The Telegraph
Monday , March 10 , 2014
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Forgotten at airport: baby

- Luggage worth crores left behind every year: CISF

New Delhi, March 9: When Central Industrial Security Force constable Roshni Halkar was posted to the Indira Gandhi International Airport here on security duties, she didn’t imagine she would one day have to babysit a lost infant.

But Halkar had to cuddle a two-month-old girl left behind at a cafeteria in the airport lounge by absent-minded parents who had stopped for coffee after flying in from Mumbai and walked away without their daughter.

The cafeteria’s staff alerted the CISF when the unattended infant began wailing. But the couple realised the baby was missing only when they reached their home in Ghaziabad, two hours away.

They frantically rushed back to the airport where they found the girl — now pacified — in Halkar’s arms.

The forgetfulness of fliers touching airports across the country has reached new heights, with the left-behind baby perhaps the most bizarre example.

“Passengers lose luggage worth crores in airports across the country every year and the trend is growing. It was about Rs 23 crore last year,” CISF director-general Arvind Ranjan told The Telegraph.

“But no one recalls (any other instance of) seeing a baby left behind.”

Constables and officers with the CISF, which handles security across India’s 59 civilian airports, routinely pick up mobile phones, laptops, jewellery, wallets, handbags and even wads of cash. The value of luggage lost in the past three years is estimated at Rs 60 crore.

“Sometimes, the passengers don’t even realise they’ve lost something,” said Sudeep Sinha, CISF deputy inspector-general at the IGI airport.

A Dubai-based Indian businessman threw a cloth bag containing Rs 15 lakh in Saudi riyals into a dustbin while trying to shed excess baggage. He realised his mistake only after he reached his plane.

By the time he had rushed back to the dustbin, housekeeping staff had disposed its contents into a larger trash bin. CISF officers helped him retrieve the money after sifting through used paper cups, water bottles, food waste and diapers.

“The funny thing is that many passengers never contact the airport or the CISF to claim their lost luggage,” Ranjan said.

Last year, for instance, the rightful owners reclaimed luggage worth only about Rs 7 crore — just about 30 per cent of the estimated worth of the total luggage lost that year.

The figures for 2012 and 2011 are Rs 3 crore reclaimed out of Rs 19 crore and less than Rs 3 crore out of Rs 18 crore, respectively.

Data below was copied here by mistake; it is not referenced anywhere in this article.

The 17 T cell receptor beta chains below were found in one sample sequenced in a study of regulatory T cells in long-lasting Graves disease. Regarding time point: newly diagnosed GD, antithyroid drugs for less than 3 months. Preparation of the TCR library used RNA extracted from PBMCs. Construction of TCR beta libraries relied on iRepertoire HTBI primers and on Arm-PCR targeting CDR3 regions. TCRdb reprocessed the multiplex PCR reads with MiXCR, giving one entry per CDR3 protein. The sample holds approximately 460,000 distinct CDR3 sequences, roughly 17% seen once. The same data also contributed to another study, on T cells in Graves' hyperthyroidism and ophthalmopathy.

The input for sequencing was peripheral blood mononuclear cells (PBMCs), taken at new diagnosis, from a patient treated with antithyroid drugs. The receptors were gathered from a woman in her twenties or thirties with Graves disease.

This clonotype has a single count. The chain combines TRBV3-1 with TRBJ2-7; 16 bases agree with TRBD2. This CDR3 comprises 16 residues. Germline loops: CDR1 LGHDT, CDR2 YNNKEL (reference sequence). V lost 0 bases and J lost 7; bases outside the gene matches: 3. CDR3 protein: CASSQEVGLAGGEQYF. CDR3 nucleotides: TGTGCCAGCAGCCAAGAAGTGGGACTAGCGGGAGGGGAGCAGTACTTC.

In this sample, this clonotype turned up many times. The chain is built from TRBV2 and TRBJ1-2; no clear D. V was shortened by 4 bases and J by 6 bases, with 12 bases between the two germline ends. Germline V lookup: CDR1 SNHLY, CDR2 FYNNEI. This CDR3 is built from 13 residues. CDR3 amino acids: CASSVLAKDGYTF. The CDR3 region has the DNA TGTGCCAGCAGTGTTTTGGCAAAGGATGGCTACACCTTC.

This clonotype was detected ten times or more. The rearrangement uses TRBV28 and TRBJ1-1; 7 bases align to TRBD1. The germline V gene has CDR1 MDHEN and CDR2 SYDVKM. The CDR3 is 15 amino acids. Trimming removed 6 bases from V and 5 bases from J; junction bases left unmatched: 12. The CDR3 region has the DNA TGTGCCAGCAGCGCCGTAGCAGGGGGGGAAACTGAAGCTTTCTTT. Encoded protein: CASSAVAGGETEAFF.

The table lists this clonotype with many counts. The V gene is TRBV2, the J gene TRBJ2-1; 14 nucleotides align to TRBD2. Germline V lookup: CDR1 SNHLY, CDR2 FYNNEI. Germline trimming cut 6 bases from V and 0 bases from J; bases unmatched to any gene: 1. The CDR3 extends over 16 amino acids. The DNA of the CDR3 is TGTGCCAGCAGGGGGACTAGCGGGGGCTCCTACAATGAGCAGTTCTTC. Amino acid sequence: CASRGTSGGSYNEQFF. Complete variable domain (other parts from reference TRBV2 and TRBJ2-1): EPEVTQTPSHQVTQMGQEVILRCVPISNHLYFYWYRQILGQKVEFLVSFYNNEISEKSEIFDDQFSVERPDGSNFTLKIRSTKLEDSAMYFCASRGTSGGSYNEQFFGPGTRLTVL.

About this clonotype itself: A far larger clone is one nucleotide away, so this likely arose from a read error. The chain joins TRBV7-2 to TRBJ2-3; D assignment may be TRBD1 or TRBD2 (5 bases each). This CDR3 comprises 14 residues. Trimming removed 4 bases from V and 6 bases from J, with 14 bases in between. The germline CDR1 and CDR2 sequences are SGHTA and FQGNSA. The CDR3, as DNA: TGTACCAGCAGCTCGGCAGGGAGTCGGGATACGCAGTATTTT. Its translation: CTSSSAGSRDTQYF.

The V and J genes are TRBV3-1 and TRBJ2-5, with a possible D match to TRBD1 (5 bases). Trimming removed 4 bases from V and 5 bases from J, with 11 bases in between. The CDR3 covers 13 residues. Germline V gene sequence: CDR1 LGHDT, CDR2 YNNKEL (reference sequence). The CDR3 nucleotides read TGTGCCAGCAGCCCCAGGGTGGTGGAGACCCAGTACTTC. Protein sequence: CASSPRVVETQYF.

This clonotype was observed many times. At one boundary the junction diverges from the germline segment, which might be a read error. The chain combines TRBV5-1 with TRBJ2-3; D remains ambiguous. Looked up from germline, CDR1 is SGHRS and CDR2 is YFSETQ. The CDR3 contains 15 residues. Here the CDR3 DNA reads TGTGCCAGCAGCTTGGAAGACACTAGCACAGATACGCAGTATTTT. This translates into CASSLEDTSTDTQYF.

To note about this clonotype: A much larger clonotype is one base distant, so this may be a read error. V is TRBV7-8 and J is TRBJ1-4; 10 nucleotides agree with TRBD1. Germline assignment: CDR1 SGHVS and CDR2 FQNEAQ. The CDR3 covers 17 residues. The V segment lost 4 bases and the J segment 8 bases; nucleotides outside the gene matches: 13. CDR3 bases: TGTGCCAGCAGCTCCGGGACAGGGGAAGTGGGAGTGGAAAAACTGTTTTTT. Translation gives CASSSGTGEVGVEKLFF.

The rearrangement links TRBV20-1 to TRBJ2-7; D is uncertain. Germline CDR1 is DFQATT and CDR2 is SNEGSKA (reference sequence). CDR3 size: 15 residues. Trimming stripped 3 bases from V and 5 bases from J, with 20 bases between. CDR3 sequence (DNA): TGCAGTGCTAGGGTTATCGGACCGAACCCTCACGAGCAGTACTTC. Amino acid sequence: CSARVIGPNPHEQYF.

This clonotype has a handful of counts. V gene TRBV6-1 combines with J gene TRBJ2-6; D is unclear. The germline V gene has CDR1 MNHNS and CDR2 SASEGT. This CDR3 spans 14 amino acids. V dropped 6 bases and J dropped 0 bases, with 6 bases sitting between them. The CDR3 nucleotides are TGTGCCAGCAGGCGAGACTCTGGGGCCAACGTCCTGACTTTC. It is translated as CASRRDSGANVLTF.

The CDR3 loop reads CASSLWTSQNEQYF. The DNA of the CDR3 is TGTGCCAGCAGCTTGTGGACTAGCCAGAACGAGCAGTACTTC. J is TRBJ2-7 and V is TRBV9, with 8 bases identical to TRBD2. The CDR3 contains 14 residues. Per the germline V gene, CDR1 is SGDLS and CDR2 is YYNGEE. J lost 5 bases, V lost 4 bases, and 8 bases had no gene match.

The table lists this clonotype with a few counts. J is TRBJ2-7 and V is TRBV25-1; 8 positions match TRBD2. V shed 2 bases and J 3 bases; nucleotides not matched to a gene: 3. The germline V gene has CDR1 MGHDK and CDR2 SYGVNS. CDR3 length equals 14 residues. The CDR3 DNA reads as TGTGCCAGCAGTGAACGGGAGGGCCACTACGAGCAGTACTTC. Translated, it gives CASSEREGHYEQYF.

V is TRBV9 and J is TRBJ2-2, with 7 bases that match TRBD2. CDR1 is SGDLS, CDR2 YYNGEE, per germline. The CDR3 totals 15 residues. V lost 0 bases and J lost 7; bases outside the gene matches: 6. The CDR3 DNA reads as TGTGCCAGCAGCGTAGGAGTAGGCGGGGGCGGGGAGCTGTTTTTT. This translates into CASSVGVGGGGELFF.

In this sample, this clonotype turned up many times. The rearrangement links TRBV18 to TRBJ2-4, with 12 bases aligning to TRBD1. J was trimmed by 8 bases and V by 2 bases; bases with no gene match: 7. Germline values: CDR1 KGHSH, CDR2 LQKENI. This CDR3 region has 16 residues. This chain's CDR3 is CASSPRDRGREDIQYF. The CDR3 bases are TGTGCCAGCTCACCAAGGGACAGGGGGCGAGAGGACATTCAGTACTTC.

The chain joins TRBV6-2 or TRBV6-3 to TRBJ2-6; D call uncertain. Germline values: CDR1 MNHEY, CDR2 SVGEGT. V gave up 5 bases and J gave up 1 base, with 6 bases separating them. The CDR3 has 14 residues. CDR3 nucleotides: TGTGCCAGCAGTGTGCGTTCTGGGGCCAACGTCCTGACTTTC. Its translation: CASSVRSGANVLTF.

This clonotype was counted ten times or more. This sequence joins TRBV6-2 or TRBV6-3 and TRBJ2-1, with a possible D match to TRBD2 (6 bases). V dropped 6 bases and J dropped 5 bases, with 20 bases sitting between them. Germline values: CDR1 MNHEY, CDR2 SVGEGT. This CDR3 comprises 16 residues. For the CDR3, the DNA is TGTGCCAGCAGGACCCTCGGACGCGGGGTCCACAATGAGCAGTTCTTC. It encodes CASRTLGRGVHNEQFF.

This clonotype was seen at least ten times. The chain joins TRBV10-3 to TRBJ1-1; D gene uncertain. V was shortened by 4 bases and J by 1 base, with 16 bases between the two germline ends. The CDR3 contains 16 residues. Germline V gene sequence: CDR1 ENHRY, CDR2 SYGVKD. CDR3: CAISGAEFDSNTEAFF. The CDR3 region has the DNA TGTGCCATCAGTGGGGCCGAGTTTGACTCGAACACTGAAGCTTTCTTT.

Unclaimed baggage is handed over to the airport authorities, who are free to auction it after a year.

Clinical psychologists believe that an information overload and the increasing demand for multi-tasking may be contributing to forgetfulness.

“When there’s a huge inflow of information — all of it seemingly important — some people fail to prioritise,” said N. Jamuna, associate professor of clinical psychology at the National Institute of Mental Health and Neurosciences, New Delhi.

“The value of lost luggage is increasing year after year,” said Sinha, who is in charge of security at the IGI airport.

“Perhaps it’s because passengers are busy multi-tasking or because they’re worried about flights or hassled by security checks.”

Sinha said he saw people in a hurry every day. “They work on laptops and speak on mobile phones even while in transit. Perhaps there is a lack of focus that makes them forget things.”

Three years ago, the CISF launched a lost-and-found facility on its official website where it uploads details of the contact persons a passenger can approach to claim lost belongings.

In December last year, Bijender Mittal, an Indian businessman on his way to New York, forgot an envelope containing $5,000 on a security tray next to an X-ray machine at Delhi airport.

The CISF surveillance team noticed the envelope and put it through the X-ray machine and discovered it contained money.

“Mittal was sitting in the transit lounge,” a senior CISF official said. “We zeroed in on him after scanning CCTV camera recordings. He had a big surprise — he did not have the faintest idea that he had lost this whopping amount.”

A 45-year-old woman who arrived from Britain left a piece of her hand baggage at Mumbai airport last year. CISF personnel examined the unattended bag and were surprised to find Rs 4 lakh in cash and some jewellery along with her passport and visiting cards.

“We called her up on the phone number mentioned in the visiting card and she was surprised. She said she had not complained thinking she would never get it back,” the official said.